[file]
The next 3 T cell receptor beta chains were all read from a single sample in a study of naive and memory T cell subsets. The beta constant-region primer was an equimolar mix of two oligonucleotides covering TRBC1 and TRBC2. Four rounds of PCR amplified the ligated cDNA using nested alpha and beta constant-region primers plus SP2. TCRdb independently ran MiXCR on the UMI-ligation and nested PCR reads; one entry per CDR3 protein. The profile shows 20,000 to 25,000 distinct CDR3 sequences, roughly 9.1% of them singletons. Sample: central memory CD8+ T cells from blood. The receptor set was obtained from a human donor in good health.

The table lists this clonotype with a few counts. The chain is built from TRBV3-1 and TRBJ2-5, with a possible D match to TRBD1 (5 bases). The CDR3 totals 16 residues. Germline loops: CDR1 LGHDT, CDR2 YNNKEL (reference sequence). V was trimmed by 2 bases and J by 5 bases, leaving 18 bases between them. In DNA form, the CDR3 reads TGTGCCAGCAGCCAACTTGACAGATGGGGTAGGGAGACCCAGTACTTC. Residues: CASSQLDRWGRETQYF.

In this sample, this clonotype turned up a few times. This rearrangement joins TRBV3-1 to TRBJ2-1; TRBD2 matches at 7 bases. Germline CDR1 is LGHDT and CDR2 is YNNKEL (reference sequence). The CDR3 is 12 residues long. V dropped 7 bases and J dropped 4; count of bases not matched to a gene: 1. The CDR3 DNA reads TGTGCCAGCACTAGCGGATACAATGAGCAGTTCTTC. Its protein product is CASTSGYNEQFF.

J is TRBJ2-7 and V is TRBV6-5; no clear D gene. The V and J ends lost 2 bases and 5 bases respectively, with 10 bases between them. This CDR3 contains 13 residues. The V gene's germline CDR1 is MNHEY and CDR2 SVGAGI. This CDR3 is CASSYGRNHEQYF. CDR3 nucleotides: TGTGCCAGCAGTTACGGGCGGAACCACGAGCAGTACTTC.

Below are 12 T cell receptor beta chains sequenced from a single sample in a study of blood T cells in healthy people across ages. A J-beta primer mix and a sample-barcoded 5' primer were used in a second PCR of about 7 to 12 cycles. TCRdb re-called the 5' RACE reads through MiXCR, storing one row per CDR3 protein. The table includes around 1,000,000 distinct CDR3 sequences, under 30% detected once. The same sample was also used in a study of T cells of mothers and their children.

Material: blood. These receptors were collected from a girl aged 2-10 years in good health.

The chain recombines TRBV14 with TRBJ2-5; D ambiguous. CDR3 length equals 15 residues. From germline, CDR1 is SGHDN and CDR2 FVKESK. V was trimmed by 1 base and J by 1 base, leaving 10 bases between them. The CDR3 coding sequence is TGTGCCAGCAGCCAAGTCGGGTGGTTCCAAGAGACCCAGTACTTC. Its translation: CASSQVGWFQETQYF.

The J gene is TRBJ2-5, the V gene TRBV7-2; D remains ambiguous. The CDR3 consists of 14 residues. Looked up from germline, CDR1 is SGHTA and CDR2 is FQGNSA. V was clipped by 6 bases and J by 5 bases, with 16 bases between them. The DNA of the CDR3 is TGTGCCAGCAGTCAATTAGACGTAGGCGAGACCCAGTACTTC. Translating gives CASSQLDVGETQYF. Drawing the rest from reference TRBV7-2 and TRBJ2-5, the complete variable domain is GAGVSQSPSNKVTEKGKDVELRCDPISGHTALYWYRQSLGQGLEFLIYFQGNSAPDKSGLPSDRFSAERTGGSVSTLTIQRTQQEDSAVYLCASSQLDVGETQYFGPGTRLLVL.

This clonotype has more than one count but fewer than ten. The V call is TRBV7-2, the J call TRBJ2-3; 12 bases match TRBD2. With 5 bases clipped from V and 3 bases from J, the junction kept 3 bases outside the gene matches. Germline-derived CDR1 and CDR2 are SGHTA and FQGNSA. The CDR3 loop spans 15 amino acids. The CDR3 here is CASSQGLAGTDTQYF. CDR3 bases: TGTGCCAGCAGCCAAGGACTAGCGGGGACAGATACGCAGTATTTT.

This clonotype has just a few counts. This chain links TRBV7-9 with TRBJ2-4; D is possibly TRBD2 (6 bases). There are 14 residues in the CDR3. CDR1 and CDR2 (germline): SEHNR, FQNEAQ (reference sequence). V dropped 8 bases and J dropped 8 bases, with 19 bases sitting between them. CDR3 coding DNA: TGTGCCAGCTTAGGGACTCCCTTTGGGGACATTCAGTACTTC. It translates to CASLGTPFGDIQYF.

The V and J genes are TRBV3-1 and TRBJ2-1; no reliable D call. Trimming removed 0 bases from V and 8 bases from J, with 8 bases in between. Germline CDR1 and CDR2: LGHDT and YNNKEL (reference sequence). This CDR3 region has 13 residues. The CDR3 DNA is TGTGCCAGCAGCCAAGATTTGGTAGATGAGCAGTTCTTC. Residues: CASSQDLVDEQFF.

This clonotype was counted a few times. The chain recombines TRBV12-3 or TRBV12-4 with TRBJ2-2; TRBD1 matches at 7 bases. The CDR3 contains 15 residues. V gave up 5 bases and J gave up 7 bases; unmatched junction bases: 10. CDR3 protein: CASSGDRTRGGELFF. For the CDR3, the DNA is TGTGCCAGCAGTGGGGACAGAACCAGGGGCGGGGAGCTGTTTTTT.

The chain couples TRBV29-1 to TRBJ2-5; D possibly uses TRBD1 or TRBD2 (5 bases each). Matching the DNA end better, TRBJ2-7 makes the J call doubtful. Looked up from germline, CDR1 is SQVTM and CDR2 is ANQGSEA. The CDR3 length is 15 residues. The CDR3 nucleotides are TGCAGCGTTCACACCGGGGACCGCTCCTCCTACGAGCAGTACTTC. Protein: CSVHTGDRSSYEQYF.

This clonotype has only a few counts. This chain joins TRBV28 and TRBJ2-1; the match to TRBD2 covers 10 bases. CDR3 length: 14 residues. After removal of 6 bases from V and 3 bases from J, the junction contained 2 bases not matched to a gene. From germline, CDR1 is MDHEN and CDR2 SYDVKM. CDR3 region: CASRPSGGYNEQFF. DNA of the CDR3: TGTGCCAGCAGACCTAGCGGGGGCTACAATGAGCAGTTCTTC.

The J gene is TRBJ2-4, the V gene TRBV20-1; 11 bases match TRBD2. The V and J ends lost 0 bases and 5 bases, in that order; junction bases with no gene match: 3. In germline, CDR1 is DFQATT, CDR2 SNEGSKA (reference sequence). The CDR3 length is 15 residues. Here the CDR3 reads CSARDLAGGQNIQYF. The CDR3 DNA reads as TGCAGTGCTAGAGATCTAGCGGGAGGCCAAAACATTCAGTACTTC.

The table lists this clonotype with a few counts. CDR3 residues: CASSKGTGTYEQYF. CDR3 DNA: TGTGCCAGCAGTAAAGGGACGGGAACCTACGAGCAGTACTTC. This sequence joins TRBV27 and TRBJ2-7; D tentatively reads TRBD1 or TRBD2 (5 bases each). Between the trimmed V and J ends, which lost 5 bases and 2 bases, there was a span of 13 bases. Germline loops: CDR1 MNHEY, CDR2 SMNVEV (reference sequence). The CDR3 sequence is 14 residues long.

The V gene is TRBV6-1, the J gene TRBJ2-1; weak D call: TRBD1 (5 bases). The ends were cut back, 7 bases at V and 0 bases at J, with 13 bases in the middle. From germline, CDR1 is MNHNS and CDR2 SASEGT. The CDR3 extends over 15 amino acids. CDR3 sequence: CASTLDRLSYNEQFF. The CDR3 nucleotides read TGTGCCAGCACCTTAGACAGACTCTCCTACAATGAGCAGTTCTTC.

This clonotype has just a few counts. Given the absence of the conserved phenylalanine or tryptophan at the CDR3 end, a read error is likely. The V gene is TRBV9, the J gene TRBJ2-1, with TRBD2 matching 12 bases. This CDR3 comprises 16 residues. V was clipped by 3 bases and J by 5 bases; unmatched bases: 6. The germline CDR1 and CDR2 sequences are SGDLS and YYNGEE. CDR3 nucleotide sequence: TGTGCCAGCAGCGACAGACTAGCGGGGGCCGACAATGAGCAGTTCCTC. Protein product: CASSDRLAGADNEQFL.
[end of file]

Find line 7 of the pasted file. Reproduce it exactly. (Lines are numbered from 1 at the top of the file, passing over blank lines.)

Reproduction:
The chain recombines TRBV14 with TRBJ2-5; D ambiguous. CDR3 length equals 15 residues. From germline, CDR1 is SGHDN and CDR2 FVKESK. V was trimmed by 1 base and J by 1 base, leaving 10 bases between them. The CDR3 coding sequence is TGTGCCAGCAGCCAAGTCGGGTGGTTCCAAGAGACCCAGTACTTC. Its translation: CASSQVGWFQETQYF.